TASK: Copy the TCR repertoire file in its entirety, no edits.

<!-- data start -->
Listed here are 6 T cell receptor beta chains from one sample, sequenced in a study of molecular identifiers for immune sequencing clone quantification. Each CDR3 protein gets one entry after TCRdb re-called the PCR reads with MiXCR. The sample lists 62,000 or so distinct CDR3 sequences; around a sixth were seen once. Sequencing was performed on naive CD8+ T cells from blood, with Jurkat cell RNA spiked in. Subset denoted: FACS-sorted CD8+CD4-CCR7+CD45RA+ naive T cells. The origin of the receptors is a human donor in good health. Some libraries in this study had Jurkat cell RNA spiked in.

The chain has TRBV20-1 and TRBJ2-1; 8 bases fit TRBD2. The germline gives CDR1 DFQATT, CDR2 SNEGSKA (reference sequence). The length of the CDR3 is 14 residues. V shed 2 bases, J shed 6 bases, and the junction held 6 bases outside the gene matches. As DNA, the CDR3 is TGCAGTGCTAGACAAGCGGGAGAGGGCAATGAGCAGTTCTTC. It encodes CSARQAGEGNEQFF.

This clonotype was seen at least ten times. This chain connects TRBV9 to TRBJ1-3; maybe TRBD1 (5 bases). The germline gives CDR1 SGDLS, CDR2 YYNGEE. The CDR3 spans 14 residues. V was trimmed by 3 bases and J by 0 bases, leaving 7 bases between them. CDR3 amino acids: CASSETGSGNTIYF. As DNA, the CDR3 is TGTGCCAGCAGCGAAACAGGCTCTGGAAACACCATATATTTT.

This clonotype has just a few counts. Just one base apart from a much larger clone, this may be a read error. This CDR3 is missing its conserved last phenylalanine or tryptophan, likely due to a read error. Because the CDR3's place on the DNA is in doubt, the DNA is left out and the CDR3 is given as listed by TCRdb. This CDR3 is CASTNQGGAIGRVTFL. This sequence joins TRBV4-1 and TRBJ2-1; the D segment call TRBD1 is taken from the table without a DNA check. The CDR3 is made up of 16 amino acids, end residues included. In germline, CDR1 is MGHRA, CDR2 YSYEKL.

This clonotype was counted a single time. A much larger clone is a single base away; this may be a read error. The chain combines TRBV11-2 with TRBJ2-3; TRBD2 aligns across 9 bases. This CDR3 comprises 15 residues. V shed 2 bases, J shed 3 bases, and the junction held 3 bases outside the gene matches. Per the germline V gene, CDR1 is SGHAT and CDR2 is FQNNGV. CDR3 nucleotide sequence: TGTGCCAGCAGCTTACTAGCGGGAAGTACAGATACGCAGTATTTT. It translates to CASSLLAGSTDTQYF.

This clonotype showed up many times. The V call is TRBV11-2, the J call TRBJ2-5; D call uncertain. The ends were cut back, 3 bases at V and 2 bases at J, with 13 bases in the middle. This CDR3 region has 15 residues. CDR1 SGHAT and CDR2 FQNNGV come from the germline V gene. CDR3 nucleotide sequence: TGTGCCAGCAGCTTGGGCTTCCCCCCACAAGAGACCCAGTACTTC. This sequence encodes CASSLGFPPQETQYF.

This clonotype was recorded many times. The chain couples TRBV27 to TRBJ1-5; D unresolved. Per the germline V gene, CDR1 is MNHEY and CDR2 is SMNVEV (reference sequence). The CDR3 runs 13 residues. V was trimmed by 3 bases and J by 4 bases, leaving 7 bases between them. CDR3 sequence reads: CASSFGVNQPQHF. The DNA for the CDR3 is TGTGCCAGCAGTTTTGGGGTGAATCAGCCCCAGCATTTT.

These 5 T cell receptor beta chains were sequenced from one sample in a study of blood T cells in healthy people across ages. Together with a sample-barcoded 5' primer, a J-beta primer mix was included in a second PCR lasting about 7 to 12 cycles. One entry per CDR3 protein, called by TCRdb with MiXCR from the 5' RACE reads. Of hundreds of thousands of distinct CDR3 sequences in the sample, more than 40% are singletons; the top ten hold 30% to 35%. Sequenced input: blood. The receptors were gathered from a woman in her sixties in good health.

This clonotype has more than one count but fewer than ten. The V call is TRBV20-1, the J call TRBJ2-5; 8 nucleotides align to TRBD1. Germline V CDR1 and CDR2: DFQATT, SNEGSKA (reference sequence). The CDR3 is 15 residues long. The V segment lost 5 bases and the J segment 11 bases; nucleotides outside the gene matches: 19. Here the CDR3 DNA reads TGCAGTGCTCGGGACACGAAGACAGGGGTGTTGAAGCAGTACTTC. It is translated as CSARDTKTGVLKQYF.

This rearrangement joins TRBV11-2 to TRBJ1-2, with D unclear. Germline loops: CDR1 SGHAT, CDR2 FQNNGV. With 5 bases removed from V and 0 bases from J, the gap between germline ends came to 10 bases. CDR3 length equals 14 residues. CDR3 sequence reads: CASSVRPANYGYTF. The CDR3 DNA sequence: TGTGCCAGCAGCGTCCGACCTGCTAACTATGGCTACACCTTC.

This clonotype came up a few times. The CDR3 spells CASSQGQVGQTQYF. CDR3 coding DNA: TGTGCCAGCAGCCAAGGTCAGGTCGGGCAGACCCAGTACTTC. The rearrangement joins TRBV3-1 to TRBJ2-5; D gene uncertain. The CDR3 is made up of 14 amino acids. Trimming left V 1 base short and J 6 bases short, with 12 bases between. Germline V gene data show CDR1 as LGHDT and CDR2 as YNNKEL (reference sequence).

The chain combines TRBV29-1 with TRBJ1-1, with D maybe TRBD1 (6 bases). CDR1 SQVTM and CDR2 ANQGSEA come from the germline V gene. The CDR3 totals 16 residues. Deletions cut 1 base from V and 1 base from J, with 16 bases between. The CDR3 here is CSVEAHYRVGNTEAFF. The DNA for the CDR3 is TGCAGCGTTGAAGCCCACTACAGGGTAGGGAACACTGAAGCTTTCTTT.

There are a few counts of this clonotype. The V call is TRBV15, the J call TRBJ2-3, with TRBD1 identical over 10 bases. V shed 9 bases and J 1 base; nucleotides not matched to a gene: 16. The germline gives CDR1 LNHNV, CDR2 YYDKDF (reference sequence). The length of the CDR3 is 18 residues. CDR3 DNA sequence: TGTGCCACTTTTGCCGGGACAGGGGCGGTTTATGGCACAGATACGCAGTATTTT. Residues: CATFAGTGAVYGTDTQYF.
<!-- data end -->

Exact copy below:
Listed here are 6 T cell receptor beta chains from one sample, sequenced in a study of molecular identifiers for immune sequencing clone quantification. Each CDR3 protein gets one entry after TCRdb re-called the PCR reads with MiXCR. The sample lists 62,000 or so distinct CDR3 sequences; around a sixth were seen once. Sequencing was performed on naive CD8+ T cells from blood, with Jurkat cell RNA spiked in. Subset denoted: FACS-sorted CD8+CD4-CCR7+CD45RA+ naive T cells. The origin of the receptors is a human donor in good health. Some libraries in this study had Jurkat cell RNA spiked in.

The chain has TRBV20-1 and TRBJ2-1; 8 bases fit TRBD2. The germline gives CDR1 DFQATT, CDR2 SNEGSKA (reference sequence). The length of the CDR3 is 14 residues. V shed 2 bases, J shed 6 bases, and the junction held 6 bases outside the gene matches. As DNA, the CDR3 is TGCAGTGCTAGACAAGCGGGAGAGGGCAATGAGCAGTTCTTC. It encodes CSARQAGEGNEQFF.

This clonotype was seen at least ten times. This chain connects TRBV9 to TRBJ1-3; maybe TRBD1 (5 bases). The germline gives CDR1 SGDLS, CDR2 YYNGEE. The CDR3 spans 14 residues. V was trimmed by 3 bases and J by 0 bases, leaving 7 bases between them. CDR3 amino acids: CASSETGSGNTIYF. As DNA, the CDR3 is TGTGCCAGCAGCGAAACAGGCTCTGGAAACACCATATATTTT.

This clonotype has just a few counts. Just one base apart from a much larger clone, this may be a read error. This CDR3 is missing its conserved last phenylalanine or tryptophan, likely due to a read error. Because the CDR3's place on the DNA is in doubt, the DNA is left out and the CDR3 is given as listed by TCRdb. This CDR3 is CASTNQGGAIGRVTFL. This sequence joins TRBV4-1 and TRBJ2-1; the D segment call TRBD1 is taken from the table without a DNA check. The CDR3 is made up of 16 amino acids, end residues included. In germline, CDR1 is MGHRA, CDR2 YSYEKL.

This clonotype was counted a single time. A much larger clone is a single base away; this may be a read error. The chain combines TRBV11-2 with TRBJ2-3; TRBD2 aligns across 9 bases. This CDR3 comprises 15 residues. V shed 2 bases, J shed 3 bases, and the junction held 3 bases outside the gene matches. Per the germline V gene, CDR1 is SGHAT and CDR2 is FQNNGV. CDR3 nucleotide sequence: TGTGCCAGCAGCTTACTAGCGGGAAGTACAGATACGCAGTATTTT. It translates to CASSLLAGSTDTQYF.

This clonotype showed up many times. The V call is TRBV11-2, the J call TRBJ2-5; D call uncertain. The ends were cut back, 3 bases at V and 2 bases at J, with 13 bases in the middle. This CDR3 region has 15 residues. CDR1 SGHAT and CDR2 FQNNGV come from the germline V gene. CDR3 nucleotide sequence: TGTGCCAGCAGCTTGGGCTTCCCCCCACAAGAGACCCAGTACTTC. This sequence encodes CASSLGFPPQETQYF.

This clonotype was recorded many times. The chain couples TRBV27 to TRBJ1-5; D unresolved. Per the germline V gene, CDR1 is MNHEY and CDR2 is SMNVEV (reference sequence). The CDR3 runs 13 residues. V was trimmed by 3 bases and J by 4 bases, leaving 7 bases between them. CDR3 sequence reads: CASSFGVNQPQHF. The DNA for the CDR3 is TGTGCCAGCAGTTTTGGGGTGAATCAGCCCCAGCATTTT.

These 5 T cell receptor beta chains were sequenced from one sample in a study of blood T cells in healthy people across ages. Together with a sample-barcoded 5' primer, a J-beta primer mix was included in a second PCR lasting about 7 to 12 cycles. One entry per CDR3 protein, called by TCRdb with MiXCR from the 5' RACE reads. Of hundreds of thousands of distinct CDR3 sequences in the sample, more than 40% are singletons; the top ten hold 30% to 35%. Sequenced input: blood. The receptors were gathered from a woman in her sixties in good health.

This clonotype has more than one count but fewer than ten. The V call is TRBV20-1, the J call TRBJ2-5; 8 nucleotides align to TRBD1. Germline V CDR1 and CDR2: DFQATT, SNEGSKA (reference sequence). The CDR3 is 15 residues long. The V segment lost 5 bases and the J segment 11 bases; nucleotides outside the gene matches: 19. Here the CDR3 DNA reads TGCAGTGCTCGGGACACGAAGACAGGGGTGTTGAAGCAGTACTTC. It is translated as CSARDTKTGVLKQYF.

This rearrangement joins TRBV11-2 to TRBJ1-2, with D unclear. Germline loops: CDR1 SGHAT, CDR2 FQNNGV. With 5 bases removed from V and 0 bases from J, the gap between germline ends came to 10 bases. CDR3 length equals 14 residues. CDR3 sequence reads: CASSVRPANYGYTF. The CDR3 DNA sequence: TGTGCCAGCAGCGTCCGACCTGCTAACTATGGCTACACCTTC.

This clonotype came up a few times. The CDR3 spells CASSQGQVGQTQYF. CDR3 coding DNA: TGTGCCAGCAGCCAAGGTCAGGTCGGGCAGACCCAGTACTTC. The rearrangement joins TRBV3-1 to TRBJ2-5; D gene uncertain. The CDR3 is made up of 14 amino acids. Trimming left V 1 base short and J 6 bases short, with 12 bases between. Germline V gene data show CDR1 as LGHDT and CDR2 as YNNKEL (reference sequence).

The chain combines TRBV29-1 with TRBJ1-1, with D maybe TRBD1 (6 bases). CDR1 SQVTM and CDR2 ANQGSEA come from the germline V gene. The CDR3 totals 16 residues. Deletions cut 1 base from V and 1 base from J, with 16 bases between. The CDR3 here is CSVEAHYRVGNTEAFF. The DNA for the CDR3 is TGCAGCGTTGAAGCCCACTACAGGGTAGGGAACACTGAAGCTTTCTTT.

There are a few counts of this clonotype. The V call is TRBV15, the J call TRBJ2-3, with TRBD1 identical over 10 bases. V shed 9 bases and J 1 base; nucleotides not matched to a gene: 16. The germline gives CDR1 LNHNV, CDR2 YYDKDF (reference sequence). The length of the CDR3 is 18 residues. CDR3 DNA sequence: TGTGCCACTTTTGCCGGGACAGGGGCGGTTTATGGCACAGATACGCAGTATTTT. Residues: CATFAGTGAVYGTDTQYF.